Meditation on Murder: Murder For Two at Stage West

Mark Schenfisch and Teddy Warren (L-R) star in Murder for Two.
Photos by Buddy Myers.

murder-1Murder for Two, a not-so-usual murder mystery musical comedy at Stage West Theatre in Fort Worth through Dec. 18 asks a lot of its actors. Just two actors play all 13 roles and piano, too, which requires a lot of stamina. With book and lyrics by Kellen Blair, music by Joe Kinosian, and directed with full confidence by local director/choreographer Lindy Heath Davis, the madcap Murder has the potential to soar on stage, or crumble under its own weight. Luckily, Davis has two young talents that take the material and stretch it for all it’s worth.

Visiting actors Mark Schenfisch, the detective, and Teddy Warren, playing all the suspects, talk with Arts+Culture Dallas theater writer Scot Hart about creating the production.

 Is this the most complex role you’ve played?

Mark Schenfisch: Definitely. Though I love it because of that.  Playing piano while singing is one thing, but when you add connecting to your scene partner and objectives/intentions, it’s a whole ‘nother ball game.  I don’t even have to do all the crazy character switching that Teddy does!  His track goes even further in terms of complexity.

Teddy Warren: In terms of quantity, I’d say this is certainly the most involved role I’ve ever had. But throughout the rehearsal process we continued to try to make each character more specific, which helped me organize all the characters.

With so many moving parts, and being on stage the entire time, was the work intimidating?

MS: On the whole, I would say no. I focused on small chunks when learning the material, and usually succeeded in keeping it manageable in terms of morale.  I have a similar approach to performances as well.  I focus on each moment as it comes, chunking the entire performance into scenes and bits and gags that taken individually, aren’t as intimidating as it might be if I stopped to focus on the whole.

TW: In short, yes. But we approached the work early on with a sense of wanting a high quality product in the end. Mark and I came in a couple hours before rehearsal every weekday to practice the music and what we’d done the night before. We’re still practicing every day to make sure the music stays clean.

Walk us through the rehearsal process. How did you put together the songs, the characters, the physical comedy?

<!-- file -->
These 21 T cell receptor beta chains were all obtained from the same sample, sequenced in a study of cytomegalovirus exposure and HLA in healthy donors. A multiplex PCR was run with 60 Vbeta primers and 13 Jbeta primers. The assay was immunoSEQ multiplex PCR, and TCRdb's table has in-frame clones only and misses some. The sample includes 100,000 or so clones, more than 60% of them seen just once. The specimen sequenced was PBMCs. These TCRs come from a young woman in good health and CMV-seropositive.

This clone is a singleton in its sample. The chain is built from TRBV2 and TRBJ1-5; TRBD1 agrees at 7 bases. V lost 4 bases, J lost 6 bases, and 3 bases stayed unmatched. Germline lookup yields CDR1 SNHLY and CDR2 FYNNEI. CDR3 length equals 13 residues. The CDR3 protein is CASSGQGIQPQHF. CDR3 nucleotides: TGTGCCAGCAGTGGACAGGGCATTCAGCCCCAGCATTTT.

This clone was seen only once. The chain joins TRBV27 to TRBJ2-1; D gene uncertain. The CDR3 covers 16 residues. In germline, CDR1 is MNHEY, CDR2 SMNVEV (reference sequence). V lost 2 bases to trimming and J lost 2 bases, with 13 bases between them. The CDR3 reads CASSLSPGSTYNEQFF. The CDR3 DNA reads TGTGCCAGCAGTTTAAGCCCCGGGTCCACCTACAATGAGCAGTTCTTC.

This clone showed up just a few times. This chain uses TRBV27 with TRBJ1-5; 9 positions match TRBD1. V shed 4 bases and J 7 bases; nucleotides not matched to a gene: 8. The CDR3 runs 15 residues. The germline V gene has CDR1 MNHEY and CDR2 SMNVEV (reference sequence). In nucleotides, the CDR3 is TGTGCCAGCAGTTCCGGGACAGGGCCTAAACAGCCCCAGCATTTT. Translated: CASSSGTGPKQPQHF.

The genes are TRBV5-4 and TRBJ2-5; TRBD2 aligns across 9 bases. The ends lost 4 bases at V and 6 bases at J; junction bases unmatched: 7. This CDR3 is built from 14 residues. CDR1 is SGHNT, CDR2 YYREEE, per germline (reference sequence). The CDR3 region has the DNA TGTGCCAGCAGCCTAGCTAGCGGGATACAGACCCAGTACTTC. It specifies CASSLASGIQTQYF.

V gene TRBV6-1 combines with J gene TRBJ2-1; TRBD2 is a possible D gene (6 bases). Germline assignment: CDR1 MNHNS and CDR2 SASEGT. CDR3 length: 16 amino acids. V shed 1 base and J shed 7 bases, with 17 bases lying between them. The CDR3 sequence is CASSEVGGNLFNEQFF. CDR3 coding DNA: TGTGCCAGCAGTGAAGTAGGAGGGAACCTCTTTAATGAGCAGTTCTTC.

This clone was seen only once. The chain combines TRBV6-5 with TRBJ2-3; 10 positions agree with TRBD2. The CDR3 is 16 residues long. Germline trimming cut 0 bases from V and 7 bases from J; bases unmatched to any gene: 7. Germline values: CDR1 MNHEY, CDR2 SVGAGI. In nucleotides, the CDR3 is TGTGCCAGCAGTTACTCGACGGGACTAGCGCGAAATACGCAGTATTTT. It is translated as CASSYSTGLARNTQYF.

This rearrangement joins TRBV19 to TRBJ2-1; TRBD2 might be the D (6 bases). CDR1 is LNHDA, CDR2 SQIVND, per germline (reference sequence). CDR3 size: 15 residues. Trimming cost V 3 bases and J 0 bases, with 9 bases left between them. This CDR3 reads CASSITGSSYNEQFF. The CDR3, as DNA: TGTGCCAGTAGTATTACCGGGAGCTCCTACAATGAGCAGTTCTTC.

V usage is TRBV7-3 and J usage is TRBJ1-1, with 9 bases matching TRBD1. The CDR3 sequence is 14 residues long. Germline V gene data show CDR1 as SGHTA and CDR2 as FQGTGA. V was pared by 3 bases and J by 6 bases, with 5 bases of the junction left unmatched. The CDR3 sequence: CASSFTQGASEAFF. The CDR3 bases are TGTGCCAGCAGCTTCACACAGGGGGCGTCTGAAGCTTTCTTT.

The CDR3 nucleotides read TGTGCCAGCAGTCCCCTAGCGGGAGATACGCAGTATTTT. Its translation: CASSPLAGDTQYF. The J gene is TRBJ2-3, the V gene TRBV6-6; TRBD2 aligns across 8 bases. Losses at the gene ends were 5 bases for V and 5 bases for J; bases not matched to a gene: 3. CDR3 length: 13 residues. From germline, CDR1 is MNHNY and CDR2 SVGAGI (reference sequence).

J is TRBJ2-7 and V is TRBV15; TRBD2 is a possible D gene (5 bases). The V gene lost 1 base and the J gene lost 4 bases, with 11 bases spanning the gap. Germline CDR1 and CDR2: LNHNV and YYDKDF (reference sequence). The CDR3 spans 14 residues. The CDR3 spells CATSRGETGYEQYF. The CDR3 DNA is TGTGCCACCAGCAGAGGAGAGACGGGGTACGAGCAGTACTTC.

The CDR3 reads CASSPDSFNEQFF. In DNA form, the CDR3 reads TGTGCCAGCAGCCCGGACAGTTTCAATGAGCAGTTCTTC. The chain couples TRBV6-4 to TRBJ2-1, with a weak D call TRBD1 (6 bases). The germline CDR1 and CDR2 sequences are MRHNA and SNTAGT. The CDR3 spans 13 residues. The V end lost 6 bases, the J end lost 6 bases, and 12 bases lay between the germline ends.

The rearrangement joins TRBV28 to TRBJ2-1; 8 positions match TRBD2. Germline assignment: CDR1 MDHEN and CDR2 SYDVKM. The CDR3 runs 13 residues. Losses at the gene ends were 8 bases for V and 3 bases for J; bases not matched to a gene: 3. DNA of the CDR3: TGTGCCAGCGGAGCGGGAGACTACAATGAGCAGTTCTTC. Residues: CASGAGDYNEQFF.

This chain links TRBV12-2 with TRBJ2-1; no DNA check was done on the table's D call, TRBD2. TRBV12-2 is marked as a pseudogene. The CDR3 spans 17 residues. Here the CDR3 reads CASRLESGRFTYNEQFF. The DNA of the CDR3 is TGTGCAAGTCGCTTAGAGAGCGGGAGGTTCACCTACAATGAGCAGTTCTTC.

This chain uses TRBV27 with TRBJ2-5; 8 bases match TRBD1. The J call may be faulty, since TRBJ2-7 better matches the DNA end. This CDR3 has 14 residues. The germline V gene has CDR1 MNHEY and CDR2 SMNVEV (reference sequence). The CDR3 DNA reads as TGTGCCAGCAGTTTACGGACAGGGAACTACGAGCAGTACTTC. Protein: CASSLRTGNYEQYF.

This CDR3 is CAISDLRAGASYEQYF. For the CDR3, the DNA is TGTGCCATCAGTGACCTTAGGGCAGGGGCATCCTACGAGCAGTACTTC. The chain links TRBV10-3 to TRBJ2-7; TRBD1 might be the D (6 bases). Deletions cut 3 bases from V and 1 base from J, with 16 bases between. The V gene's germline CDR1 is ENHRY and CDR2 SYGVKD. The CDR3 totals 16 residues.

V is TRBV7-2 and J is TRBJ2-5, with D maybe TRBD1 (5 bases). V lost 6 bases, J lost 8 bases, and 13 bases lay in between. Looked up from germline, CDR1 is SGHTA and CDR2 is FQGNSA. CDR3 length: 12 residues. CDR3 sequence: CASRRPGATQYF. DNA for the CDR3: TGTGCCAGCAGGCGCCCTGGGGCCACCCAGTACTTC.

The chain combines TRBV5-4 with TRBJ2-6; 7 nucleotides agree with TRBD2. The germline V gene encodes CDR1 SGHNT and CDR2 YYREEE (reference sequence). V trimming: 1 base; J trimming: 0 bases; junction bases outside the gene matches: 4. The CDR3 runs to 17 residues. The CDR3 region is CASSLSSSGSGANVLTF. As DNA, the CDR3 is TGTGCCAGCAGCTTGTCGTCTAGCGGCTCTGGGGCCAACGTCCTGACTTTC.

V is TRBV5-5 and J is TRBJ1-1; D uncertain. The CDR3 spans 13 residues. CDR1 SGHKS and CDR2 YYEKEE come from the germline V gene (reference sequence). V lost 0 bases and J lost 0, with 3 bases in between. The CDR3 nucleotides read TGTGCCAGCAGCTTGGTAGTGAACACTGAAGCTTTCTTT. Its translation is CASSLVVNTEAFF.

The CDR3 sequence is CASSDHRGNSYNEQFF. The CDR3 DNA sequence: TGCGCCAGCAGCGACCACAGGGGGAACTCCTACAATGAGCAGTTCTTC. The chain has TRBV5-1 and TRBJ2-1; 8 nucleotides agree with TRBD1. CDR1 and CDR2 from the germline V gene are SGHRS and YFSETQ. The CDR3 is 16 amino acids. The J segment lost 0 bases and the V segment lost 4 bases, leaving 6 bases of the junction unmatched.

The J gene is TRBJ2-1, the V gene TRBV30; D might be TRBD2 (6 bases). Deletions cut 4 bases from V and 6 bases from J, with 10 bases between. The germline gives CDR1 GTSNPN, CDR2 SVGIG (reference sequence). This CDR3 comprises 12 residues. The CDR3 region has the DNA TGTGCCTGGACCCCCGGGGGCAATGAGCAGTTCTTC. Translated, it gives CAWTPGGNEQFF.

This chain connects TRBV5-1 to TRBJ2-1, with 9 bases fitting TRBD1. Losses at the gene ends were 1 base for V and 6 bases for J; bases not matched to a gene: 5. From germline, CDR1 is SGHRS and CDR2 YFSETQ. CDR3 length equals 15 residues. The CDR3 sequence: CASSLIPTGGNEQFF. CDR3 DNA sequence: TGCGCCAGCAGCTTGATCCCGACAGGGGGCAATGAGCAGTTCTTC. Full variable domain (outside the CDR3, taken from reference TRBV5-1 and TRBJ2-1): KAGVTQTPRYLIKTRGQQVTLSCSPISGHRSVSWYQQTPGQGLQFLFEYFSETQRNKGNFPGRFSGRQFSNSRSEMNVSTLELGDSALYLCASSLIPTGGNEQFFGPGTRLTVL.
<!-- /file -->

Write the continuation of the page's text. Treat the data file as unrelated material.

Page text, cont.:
MS: I focused first on the songs.  In the numbers where I sing and play, I memorized the lyrics and melodies, and the piano separately, and then slowly put them together in a sort of third “re-memorization” process. Once we were in the rehearsal room, we started exploring the physical comedy, as well as the character arcs through scenes and the whole show.

The show is written as a one-act, but the Stage West production allows an intermission. Does this interruption throw-off your frenetic pacing?

TW: Like you said, the show is meant to be done all the way through without stopping, and we planned on doing that right up until the last preview. Then we were asked to try adding in an intermission, we practiced it before our last preview, and gave it a shot. What we found was that a fifteen minute intermission didn’t negatively impact our individual momentums too much (not to say it helped them either); but the big boost we got from an intermission is that it gave the audience a little time to digest what they’d seen. It gave everyone the chance to process the story up until that point, which is great for such a fast-paced show like this one.

There is a fair amount of piano playing involved. Did you already know piano before being cast?

MS: There are a few shows where you could come in with no training and be able to fulfill the piano (or other instrumental) requirements of the show by the end of rehearsals. This is definitively not one of them. The incredibly score by Joe Kinosian utilizes the entire keyboard without hesitation or apology.  Add the need through most of the show to be playing the piano and connecting with your scene partner at the same time, and a real healthy familiarity with the keyboard becomes an imperative. As far as the comedic bits during the four-hand piano sections, we learned it and practiced it as choreography. Adding that on was just a slight additional multilayer.

What do you like best about this production?

SM: The incredibly witty lyrics and book. The  rhymes extend past the ends of phrases and sentences, and are really satisfying.

TW: I grew up in Milwaukee, which was a major city on the vaudeville track. I used to love hearing stories about famous acts traveling across the country, and I feel like this show really embodies that tradition.

-Scot C Hart